Here at Perth Zoo, we not only talk-the-talk when it comes to wildlife conservation – but walk-the-walk.
We recently sat down with two of our zoologists, Jenna and Marty, to chat about their time volunteering with Perth Zoo partner, Madagascan Fauna and Flora which helps conserve wild lemur populations.
What inspired you to volunteer with Madagascan Fauna and Flora Group and what were you involved with?
J: I wanted to volunteer to learn even more about a species I have worked with throughout my career and their plight in the wild so I could better pass on their story to people.
At Parc Ivoloina, which is run by Madagascan Fauna and Flora Group, I was involved in behaviour observations on a blue-eye black lemur and her newborn infant. The blue-eyed lemur is critically endangered, so every individual is vitally important.
M: I was excited for the opportunity to be able be see first-hand how the funds raised at Perth Zoo contributes to supporting the conservation efforts of this critically endangered species in the wild.
One of my passions is animal enrichment, so I helped with setting up a managed enrichment schedule for a lot of the lemur species. Lemurs are a very scent-based species so one of the enrichment activities we included was the use of perfume in the exhibits to encourage their natural olfactory behaviour.
How did the volunteer experience shape you as a zoologist and conservationist?
J: As a conservationist, volunteering was both exciting and heartbreaking – exciting to see lemurs of all different sizes and shapes but devastating to witness the destructive impact deforestation has had on their home. Only 10% of Madagascar’s rainforest still exists making it tougher and tougher for the wildlife who call it home to survive. Being an active contributor to the conservation of these species is something I’m very passionate about.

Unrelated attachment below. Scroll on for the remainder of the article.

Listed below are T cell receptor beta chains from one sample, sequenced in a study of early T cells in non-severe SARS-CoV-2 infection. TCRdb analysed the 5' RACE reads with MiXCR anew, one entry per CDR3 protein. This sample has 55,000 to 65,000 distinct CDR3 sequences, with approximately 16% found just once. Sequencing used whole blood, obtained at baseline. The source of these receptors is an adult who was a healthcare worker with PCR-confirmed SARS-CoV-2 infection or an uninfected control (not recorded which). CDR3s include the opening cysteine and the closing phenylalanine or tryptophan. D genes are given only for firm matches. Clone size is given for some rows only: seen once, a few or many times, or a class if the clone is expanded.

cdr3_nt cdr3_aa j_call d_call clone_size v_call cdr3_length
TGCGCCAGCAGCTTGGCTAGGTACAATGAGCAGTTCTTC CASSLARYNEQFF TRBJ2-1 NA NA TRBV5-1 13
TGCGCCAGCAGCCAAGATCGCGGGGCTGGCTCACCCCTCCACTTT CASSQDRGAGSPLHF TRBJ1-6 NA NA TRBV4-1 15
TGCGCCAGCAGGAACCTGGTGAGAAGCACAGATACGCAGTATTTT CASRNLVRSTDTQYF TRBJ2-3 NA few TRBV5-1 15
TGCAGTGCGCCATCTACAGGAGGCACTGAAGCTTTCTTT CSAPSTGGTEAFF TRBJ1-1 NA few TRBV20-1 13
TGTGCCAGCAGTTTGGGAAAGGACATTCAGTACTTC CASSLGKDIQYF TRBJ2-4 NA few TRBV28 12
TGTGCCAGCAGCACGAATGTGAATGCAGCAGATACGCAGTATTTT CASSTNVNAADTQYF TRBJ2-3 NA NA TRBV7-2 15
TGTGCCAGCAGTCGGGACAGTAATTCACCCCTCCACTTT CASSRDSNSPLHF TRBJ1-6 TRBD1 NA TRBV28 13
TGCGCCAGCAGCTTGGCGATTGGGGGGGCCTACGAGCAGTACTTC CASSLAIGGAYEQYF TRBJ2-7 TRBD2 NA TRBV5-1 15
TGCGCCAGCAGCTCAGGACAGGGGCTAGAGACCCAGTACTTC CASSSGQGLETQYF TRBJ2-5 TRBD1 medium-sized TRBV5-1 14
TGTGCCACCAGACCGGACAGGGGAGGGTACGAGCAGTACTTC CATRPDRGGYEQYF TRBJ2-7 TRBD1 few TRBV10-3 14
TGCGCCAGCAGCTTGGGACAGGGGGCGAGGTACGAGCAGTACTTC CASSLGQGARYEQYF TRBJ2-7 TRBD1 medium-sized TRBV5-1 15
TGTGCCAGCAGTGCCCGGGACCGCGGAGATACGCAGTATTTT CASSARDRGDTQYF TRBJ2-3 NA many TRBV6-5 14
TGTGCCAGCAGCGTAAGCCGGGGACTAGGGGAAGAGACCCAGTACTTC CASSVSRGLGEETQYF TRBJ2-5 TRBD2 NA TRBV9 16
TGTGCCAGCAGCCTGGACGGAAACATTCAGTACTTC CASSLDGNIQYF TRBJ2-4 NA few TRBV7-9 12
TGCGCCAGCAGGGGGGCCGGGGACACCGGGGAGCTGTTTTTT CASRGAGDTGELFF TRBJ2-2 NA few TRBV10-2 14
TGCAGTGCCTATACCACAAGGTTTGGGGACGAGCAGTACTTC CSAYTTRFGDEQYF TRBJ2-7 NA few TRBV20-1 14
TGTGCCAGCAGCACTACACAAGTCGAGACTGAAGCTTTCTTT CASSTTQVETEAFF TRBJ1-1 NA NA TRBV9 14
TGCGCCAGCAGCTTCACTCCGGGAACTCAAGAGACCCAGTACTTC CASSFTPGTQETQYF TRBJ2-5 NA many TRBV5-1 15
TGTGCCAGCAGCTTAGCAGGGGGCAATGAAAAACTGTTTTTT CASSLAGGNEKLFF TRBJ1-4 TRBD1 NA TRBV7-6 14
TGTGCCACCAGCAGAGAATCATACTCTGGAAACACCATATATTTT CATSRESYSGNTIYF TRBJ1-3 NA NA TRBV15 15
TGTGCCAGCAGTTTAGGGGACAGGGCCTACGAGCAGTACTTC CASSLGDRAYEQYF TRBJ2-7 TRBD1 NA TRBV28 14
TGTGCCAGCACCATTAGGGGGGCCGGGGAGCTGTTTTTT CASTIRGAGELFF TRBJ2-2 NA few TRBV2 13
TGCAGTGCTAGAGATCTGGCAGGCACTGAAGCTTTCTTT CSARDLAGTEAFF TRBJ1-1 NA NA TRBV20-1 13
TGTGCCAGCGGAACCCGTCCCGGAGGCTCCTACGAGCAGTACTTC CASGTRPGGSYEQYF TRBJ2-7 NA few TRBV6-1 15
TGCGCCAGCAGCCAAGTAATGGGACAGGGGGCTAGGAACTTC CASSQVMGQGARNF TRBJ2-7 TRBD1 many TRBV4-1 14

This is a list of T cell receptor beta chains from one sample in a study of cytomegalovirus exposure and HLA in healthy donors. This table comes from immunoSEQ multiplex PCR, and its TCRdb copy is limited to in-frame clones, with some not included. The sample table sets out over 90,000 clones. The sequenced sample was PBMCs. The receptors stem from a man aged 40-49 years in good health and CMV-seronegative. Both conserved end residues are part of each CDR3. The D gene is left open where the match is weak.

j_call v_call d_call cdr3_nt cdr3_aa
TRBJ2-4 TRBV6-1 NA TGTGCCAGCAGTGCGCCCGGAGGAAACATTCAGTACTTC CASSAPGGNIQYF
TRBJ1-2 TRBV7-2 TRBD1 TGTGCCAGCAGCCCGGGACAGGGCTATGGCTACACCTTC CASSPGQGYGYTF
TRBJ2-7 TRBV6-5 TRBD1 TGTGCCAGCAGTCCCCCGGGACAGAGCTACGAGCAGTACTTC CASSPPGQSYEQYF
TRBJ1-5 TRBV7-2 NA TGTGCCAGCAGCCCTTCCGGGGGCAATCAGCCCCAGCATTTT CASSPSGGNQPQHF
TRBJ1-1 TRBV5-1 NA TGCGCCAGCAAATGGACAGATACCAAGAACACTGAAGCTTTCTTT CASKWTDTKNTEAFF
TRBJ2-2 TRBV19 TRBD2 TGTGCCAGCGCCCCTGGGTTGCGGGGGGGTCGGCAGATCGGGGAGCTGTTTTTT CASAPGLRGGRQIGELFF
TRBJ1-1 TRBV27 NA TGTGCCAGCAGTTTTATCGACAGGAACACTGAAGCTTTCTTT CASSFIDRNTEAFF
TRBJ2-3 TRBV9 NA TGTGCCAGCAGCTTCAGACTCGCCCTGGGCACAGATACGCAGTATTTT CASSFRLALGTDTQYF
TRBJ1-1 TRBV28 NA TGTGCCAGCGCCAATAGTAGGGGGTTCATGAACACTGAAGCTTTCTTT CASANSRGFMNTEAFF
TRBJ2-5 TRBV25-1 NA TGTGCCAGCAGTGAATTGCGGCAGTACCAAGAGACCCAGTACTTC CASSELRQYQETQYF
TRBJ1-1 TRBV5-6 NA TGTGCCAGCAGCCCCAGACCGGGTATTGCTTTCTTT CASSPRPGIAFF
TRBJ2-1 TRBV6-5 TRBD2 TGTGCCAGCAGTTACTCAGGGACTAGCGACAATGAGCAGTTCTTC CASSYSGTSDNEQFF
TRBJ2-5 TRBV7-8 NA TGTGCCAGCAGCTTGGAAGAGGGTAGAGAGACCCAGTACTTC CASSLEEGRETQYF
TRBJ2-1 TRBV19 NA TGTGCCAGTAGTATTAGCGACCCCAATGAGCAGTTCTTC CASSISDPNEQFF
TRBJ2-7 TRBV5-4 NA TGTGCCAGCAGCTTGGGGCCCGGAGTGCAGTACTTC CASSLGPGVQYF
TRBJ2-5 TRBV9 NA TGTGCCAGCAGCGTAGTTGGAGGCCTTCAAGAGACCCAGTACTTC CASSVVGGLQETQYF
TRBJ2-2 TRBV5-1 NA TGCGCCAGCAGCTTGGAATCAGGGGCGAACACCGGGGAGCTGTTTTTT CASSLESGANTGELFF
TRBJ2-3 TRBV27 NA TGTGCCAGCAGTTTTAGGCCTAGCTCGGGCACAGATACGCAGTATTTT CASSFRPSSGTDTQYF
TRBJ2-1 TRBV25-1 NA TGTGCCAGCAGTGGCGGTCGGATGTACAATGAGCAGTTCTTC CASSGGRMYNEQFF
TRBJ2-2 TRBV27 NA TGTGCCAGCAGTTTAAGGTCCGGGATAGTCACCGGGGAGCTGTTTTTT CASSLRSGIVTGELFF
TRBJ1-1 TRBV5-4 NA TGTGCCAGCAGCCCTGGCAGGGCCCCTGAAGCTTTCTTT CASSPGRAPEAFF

M: As a zookeeper, the whole experience gave me an insight into how we can take certain resources for granted. We often use enrichment items such as plastic bottles and cardboard boxes – which are free and readily available – but in Madagascar plastic bottles are a high commodity, so we could not use them for animal enrichment. I had to put my thinking cap on and utilise other resources growing in the park for enrichment instead.
What do you want people to know about lemurs and their plight?
J: Lemurs are unique and endemic to Madagascar, so it’s vital we protect their habitat. Their plight relies on everyone caring not only about them as a species but in safeguarding their home to ensure that they are around for future generations.
M: I want people to know how special these animals are. They are found in one small part of the world, and cover so many different habitats. They can range from the size of a small child down to a tiny mouse.
Their survival relies on us protecting them and their habitat.
How can people help Lemurs?
J: Always be a conscious tourist. Never have photos taken with a lemur or any other wildlife – the reality is they have been poached from the wild for your picture opportunity. Do your research and don’t eat, stay, or participate with any hotels or restaurants that keep lemurs.
You can make a difference and inspire others to do the same.
M: Participate in sustainable ecotourism. If you can get up close and hold a lemur, you will most likely be participating in unsustainable tourism. Lemurs unfortunately are taken from the wild for the illegal pet trade.
You can also support organisations such as Madagascar Fauna and Flora by coming to Perth Zoo and doing a Lemur Close Encounter. You’ll go behind-the-scenes and learn more about the ambassador animals cared for here and the plight of their wild cousins.
You don’t have to be a zoologist, travel to Madagascar or volunteer with a wildlife group to help save lemurs. You can do it with just a couple of clicks by donating to Perth Zoo here.